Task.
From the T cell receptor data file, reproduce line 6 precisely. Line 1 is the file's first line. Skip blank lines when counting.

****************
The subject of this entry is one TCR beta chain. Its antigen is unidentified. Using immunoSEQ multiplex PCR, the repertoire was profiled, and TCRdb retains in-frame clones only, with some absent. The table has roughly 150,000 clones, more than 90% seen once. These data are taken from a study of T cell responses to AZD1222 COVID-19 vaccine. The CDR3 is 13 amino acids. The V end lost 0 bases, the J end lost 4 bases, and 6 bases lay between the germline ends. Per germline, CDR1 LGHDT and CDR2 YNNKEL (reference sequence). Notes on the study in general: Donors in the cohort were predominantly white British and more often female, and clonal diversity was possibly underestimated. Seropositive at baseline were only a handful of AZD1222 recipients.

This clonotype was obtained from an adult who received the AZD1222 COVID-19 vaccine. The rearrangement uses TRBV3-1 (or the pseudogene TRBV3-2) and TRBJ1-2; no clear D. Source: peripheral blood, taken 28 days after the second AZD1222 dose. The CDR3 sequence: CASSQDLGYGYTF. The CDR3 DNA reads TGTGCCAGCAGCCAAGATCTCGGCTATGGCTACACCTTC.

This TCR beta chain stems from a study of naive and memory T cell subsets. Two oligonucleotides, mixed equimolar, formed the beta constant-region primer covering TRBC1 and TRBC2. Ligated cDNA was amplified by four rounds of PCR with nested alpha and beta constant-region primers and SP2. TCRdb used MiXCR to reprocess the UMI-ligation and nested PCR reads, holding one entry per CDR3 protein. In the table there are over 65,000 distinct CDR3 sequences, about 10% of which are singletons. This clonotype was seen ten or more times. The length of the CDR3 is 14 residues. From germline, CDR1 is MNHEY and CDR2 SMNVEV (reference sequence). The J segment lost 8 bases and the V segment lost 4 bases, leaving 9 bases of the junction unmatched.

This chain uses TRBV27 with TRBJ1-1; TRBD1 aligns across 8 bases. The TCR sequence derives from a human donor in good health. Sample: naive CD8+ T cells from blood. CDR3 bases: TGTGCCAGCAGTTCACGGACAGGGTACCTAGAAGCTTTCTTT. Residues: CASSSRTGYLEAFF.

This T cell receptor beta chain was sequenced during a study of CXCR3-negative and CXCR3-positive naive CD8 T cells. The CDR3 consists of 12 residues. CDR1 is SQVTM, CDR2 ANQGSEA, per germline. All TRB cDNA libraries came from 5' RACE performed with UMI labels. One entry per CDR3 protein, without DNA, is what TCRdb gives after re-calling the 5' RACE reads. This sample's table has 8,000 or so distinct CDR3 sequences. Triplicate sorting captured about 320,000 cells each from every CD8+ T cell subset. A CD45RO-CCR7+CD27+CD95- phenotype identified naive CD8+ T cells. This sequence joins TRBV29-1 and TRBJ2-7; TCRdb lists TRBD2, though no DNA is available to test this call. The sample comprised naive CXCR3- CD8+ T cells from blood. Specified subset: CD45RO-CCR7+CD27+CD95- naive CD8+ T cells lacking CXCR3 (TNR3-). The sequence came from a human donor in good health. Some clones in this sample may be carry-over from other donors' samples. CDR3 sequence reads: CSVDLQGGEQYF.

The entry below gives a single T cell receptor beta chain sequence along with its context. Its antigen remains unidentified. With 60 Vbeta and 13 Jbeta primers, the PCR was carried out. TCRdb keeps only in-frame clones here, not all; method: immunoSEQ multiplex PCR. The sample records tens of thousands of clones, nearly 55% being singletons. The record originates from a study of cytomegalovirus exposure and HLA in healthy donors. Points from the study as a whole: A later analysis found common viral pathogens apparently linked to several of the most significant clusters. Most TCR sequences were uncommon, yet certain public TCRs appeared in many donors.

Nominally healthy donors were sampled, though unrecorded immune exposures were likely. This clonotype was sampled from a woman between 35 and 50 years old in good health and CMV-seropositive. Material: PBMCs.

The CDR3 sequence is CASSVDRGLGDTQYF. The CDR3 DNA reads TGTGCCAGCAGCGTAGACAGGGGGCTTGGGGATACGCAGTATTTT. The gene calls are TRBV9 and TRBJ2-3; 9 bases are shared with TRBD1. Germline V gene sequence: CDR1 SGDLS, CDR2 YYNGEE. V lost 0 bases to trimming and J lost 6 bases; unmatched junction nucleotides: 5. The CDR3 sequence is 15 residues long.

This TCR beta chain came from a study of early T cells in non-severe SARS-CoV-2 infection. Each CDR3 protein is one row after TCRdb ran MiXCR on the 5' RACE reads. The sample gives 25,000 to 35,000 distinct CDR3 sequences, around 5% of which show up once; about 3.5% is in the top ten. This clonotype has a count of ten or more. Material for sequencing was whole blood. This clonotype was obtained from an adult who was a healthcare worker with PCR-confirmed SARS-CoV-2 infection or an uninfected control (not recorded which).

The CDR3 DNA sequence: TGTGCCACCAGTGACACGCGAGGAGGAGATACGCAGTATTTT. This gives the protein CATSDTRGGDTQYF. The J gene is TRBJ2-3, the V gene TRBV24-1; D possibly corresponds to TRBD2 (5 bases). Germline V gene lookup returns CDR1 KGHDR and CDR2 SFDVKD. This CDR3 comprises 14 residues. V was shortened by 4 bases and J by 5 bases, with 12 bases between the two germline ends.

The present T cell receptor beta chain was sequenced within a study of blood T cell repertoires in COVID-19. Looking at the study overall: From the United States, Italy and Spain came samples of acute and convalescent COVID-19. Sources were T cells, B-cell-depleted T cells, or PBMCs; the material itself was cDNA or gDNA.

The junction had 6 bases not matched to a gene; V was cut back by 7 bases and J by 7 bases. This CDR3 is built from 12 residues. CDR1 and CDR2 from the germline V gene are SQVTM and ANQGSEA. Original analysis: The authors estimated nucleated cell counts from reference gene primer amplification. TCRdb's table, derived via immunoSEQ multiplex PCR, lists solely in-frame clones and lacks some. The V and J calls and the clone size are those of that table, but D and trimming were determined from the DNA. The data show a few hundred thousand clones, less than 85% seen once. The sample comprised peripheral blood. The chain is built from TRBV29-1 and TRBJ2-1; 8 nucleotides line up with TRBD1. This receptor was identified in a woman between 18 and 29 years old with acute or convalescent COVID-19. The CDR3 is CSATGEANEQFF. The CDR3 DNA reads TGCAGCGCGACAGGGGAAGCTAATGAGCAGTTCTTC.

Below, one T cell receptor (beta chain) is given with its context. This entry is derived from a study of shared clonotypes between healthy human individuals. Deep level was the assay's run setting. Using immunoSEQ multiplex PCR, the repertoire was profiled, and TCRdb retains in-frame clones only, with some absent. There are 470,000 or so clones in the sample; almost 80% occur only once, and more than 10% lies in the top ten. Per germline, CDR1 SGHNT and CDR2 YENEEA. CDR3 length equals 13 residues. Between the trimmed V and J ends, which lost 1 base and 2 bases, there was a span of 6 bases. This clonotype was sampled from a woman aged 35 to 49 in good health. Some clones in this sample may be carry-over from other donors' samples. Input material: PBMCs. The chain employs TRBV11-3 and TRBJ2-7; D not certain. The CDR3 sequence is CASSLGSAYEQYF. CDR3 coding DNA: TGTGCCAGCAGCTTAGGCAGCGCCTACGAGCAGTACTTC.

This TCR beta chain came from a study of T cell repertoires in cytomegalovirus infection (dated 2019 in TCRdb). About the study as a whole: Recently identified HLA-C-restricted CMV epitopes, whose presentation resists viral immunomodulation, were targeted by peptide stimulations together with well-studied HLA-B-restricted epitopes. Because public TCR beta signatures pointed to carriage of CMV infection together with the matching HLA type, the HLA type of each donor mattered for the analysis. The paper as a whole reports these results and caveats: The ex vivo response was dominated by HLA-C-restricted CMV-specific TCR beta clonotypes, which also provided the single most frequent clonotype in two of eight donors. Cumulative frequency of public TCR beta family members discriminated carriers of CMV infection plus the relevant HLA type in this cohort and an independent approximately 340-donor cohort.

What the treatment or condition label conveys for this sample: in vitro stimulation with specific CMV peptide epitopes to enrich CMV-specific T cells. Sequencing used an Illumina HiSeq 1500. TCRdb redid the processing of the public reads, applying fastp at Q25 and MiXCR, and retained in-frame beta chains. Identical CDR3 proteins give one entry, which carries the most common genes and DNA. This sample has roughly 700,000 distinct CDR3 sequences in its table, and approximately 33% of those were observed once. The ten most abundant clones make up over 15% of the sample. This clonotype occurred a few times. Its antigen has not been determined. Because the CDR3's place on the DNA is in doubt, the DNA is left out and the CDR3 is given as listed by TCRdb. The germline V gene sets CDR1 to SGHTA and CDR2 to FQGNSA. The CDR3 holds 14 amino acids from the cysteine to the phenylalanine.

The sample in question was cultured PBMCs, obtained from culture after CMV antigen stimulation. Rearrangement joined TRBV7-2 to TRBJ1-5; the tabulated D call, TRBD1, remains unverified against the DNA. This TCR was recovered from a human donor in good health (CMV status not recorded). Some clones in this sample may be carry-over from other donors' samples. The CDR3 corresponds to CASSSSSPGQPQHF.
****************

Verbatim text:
The entry below gives a single T cell receptor beta chain sequence along with its context. Its antigen remains unidentified. With 60 Vbeta and 13 Jbeta primers, the PCR was carried out. TCRdb keeps only in-frame clones here, not all; method: immunoSEQ multiplex PCR. The sample records tens of thousands of clones, nearly 55% being singletons. The record originates from a study of cytomegalovirus exposure and HLA in healthy donors. Points from the study as a whole: A later analysis found common viral pathogens apparently linked to several of the most significant clusters. Most TCR sequences were uncommon, yet certain public TCRs appeared in many donors.